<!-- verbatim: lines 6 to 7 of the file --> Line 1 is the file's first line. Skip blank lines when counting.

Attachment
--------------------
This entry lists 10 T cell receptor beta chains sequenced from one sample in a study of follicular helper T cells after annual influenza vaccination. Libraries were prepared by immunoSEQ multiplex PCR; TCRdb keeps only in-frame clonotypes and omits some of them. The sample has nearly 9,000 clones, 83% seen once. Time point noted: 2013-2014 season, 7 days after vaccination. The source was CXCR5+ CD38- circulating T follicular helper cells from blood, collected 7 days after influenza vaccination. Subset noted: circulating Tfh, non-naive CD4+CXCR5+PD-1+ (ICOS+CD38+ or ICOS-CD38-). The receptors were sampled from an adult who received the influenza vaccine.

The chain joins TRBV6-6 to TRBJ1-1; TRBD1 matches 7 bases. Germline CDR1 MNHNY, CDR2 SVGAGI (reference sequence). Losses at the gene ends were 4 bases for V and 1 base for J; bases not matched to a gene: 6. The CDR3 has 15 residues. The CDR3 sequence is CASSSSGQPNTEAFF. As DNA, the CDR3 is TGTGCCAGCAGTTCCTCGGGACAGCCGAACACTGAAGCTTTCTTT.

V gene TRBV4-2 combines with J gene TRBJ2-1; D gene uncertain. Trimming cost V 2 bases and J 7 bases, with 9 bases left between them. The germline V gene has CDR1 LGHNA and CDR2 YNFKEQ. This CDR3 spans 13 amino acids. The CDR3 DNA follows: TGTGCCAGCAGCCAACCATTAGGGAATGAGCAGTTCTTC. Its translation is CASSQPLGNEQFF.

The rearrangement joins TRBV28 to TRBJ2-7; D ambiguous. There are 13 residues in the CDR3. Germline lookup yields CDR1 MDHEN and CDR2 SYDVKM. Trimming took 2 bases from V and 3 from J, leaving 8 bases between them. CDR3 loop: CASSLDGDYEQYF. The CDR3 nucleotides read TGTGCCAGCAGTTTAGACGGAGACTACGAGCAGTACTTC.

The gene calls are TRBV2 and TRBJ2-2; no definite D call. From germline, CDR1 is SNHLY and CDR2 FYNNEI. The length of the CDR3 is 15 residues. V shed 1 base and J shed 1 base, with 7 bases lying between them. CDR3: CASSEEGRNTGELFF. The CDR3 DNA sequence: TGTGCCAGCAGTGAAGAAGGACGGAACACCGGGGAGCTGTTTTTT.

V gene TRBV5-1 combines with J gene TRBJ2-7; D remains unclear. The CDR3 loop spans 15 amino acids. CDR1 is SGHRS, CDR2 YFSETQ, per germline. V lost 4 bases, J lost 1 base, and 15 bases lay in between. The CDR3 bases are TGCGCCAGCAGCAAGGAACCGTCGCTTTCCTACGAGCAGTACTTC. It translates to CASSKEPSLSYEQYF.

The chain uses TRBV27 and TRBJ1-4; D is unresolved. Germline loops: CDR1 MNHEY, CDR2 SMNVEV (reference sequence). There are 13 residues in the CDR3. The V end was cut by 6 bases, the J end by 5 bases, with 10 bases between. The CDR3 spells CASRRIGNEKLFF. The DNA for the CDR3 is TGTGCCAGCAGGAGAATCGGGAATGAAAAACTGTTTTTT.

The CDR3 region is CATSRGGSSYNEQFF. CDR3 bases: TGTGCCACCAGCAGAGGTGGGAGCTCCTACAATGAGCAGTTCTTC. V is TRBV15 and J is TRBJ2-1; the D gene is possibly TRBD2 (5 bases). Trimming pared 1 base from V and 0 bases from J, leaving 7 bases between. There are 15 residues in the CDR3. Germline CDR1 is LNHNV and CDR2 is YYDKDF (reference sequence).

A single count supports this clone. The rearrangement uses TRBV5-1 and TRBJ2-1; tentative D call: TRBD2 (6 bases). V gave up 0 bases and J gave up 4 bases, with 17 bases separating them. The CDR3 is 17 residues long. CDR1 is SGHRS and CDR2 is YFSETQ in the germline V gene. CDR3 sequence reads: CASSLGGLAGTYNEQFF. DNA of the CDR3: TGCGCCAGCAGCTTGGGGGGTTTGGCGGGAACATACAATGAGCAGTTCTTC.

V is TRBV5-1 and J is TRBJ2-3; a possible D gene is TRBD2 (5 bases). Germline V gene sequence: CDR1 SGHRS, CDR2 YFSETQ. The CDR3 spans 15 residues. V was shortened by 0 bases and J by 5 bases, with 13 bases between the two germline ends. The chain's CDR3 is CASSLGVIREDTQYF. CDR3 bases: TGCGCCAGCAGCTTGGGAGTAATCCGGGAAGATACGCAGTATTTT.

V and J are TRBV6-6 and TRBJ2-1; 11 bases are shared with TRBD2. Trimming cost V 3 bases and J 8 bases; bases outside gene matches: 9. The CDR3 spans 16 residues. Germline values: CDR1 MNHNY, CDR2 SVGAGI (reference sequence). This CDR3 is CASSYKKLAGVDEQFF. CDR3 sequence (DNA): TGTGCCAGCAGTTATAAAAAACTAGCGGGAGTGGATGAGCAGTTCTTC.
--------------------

V gene TRBV5-1 combines with J gene TRBJ2-7; D remains unclear. The CDR3 loop spans 15 amino acids. CDR1 is SGHRS, CDR2 YFSETQ, per germline. V lost 4 bases, J lost 1 base, and 15 bases lay in between. The CDR3 bases are TGCGCCAGCAGCAAGGAACCGTCGCTTTCCTACGAGCAGTACTTC. It translates to CASSKEPSLSYEQYF.

The chain uses TRBV27 and TRBJ1-4; D is unresolved. Germline loops: CDR1 MNHEY, CDR2 SMNVEV (reference sequence). There are 13 residues in the CDR3. The V end was cut by 6 bases, the J end by 5 bases, with 10 bases between. The CDR3 spells CASRRIGNEKLFF. The DNA for the CDR3 is TGTGCCAGCAGGAGAATCGGGAATGAAAAACTGTTTTTT.